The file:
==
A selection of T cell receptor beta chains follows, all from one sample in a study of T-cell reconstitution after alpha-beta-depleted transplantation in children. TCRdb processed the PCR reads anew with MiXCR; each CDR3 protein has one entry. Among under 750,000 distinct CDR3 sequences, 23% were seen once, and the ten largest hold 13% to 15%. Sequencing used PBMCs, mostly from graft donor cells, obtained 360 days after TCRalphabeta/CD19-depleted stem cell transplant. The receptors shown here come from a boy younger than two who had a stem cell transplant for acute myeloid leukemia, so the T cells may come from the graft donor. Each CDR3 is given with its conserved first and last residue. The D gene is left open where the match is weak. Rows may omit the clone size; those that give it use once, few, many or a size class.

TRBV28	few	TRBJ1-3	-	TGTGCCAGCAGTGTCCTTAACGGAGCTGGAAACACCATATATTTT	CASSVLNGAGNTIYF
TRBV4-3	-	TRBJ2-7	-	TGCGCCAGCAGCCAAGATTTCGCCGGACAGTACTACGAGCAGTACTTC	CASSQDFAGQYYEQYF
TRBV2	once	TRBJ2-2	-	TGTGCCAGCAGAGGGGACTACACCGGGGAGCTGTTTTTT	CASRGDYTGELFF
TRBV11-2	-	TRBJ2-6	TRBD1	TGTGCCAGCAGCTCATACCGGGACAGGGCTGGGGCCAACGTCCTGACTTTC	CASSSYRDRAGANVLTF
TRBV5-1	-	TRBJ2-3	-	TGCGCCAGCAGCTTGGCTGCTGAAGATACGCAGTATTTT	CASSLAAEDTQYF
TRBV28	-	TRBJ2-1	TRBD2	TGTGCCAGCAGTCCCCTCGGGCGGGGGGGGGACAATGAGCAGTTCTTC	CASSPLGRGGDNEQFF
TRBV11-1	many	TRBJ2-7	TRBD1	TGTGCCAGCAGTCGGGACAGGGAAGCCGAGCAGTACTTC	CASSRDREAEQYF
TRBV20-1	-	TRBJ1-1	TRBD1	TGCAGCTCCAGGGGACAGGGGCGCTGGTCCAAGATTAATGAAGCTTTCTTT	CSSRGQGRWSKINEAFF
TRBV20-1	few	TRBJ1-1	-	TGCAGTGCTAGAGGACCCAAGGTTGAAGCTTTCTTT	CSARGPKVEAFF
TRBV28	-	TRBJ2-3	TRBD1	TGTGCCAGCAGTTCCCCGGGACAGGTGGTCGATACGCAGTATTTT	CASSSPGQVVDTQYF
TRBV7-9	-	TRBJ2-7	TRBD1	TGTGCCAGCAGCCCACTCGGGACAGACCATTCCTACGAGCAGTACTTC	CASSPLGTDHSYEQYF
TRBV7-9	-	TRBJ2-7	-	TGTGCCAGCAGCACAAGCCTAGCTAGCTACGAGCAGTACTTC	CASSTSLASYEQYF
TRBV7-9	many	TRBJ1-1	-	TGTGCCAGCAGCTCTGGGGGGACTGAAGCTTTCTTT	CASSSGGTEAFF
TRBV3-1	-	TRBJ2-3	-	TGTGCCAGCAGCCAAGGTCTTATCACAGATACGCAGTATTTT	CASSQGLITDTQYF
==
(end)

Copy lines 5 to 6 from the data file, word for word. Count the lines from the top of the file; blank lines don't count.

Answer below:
TRBV11-2	-	TRBJ2-6	TRBD1	TGTGCCAGCAGCTCATACCGGGACAGGGCTGGGGCCAACGTCCTGACTTTC	CASSSYRDRAGANVLTF
TRBV5-1	-	TRBJ2-3	-	TGCGCCAGCAGCTTGGCTGCTGAAGATACGCAGTATTTT	CASSLAAEDTQYF